If the seizing agency is a local or State police force, that agency must submit paperwork to a local District Attorney in the county where the property was taken and ask the District Attorney to file a lawsuit for the agency to keep the property permanently. This lawsuit is called a forfeiture lawsuit and is brought in the name of the State, against the property.
Once the State files a forfeiture lawsuit, you will need to defend against the lawsuit to try to get your property back. If you choose to do nothing, your seized property will be automatically forfeited through a “default judgment.” See Question 38 and Question 39 for more information on default judgments.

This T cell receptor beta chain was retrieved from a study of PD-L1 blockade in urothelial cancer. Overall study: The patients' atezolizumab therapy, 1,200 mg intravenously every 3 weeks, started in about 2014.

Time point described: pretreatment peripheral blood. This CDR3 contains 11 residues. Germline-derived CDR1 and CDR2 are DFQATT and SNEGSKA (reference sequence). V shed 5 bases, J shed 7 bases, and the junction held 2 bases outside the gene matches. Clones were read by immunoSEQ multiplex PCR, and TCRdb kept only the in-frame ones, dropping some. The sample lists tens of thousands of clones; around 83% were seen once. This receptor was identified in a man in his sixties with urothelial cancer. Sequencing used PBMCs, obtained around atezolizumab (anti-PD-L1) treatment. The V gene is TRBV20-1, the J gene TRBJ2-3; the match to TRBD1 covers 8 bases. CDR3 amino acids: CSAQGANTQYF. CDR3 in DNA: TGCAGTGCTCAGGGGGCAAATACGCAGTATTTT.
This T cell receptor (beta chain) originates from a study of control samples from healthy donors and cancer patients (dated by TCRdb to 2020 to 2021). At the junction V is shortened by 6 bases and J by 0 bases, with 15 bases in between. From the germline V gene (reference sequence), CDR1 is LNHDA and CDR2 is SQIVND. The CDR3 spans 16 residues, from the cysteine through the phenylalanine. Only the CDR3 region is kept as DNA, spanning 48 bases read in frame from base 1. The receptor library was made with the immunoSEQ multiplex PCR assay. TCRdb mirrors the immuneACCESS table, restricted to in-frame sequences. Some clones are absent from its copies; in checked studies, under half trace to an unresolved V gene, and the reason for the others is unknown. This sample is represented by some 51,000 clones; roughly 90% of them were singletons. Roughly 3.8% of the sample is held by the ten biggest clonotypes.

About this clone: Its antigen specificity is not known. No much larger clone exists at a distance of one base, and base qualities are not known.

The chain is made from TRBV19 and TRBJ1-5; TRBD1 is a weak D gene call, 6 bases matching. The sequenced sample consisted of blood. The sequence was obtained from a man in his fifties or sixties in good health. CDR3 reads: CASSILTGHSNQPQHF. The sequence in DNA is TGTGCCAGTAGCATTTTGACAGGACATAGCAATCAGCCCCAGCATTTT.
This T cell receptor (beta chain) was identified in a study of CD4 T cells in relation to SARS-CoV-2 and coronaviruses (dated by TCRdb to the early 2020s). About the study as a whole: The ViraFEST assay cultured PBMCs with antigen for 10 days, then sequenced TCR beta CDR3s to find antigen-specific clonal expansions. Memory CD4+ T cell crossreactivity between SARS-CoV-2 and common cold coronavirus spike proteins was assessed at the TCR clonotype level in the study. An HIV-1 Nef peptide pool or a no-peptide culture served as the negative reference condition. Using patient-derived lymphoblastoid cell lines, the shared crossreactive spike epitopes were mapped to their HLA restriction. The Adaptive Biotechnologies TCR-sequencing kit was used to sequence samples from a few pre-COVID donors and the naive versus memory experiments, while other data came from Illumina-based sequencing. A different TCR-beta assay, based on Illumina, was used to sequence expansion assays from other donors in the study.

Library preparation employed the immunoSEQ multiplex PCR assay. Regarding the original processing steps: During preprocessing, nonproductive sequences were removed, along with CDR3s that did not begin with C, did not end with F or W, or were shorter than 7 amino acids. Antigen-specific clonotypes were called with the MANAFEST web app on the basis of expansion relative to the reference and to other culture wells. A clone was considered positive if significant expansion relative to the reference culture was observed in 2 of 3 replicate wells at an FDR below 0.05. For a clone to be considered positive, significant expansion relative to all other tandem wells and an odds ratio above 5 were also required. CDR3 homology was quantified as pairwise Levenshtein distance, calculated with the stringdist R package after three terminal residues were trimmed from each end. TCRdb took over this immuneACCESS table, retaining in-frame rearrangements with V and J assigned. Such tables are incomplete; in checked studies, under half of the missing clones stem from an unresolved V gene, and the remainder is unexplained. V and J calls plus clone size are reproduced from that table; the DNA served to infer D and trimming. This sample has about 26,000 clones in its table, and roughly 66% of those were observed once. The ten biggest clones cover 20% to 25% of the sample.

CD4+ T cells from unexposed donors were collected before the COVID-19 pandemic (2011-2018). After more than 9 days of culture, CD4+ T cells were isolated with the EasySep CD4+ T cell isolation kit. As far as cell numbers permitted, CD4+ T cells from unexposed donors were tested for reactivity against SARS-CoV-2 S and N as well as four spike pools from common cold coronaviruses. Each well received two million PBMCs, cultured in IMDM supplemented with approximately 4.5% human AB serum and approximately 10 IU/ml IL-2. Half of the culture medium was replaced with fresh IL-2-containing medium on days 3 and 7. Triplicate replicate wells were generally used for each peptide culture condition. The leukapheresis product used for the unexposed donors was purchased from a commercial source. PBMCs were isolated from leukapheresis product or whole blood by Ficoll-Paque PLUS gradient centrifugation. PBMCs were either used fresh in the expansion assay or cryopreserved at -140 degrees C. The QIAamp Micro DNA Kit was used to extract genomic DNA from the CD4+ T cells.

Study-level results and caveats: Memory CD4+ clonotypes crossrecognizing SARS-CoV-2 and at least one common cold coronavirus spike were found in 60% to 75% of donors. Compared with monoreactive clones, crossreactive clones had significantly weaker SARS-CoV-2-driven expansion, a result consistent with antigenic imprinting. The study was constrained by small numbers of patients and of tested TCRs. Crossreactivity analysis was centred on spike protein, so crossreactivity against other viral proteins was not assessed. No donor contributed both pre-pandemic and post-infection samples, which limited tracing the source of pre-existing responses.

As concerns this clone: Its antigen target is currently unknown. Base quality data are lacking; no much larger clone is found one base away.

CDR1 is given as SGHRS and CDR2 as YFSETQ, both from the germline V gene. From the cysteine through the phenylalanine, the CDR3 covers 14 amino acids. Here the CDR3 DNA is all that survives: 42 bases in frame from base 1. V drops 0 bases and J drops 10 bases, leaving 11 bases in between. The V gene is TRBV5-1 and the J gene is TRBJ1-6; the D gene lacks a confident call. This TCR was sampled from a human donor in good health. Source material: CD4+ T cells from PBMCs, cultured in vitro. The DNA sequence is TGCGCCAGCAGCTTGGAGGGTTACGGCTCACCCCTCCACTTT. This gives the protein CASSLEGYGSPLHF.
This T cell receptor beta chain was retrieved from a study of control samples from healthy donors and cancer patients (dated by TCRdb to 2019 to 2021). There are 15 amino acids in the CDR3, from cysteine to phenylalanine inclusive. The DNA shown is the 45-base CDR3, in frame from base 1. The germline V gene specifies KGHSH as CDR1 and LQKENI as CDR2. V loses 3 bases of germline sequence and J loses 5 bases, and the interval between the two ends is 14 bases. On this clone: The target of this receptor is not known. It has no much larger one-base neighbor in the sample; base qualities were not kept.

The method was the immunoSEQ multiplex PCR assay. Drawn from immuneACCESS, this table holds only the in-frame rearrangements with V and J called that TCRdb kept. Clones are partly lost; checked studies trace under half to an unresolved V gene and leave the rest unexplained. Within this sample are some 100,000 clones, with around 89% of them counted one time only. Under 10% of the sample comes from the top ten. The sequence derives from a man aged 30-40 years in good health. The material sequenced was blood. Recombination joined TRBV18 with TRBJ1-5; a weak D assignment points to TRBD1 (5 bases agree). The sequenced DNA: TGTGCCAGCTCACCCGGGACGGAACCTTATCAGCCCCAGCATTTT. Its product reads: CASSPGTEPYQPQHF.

If the seizing agency is a federal agency (such as the FBI, DEA, or IRS), that agency must inform you of the seizure and any next steps you can take to attempt to acquire your property.
In our example, Officer Potts will have to submit an Affidavit that says why he stopped Steve and took Steve's money. The York County District Attorney will then review that paper work and file a forfeiture lawsuit based on Officer Potts' statements in his Affidavit. Steve will then have to defend his right to keep the $900 in court.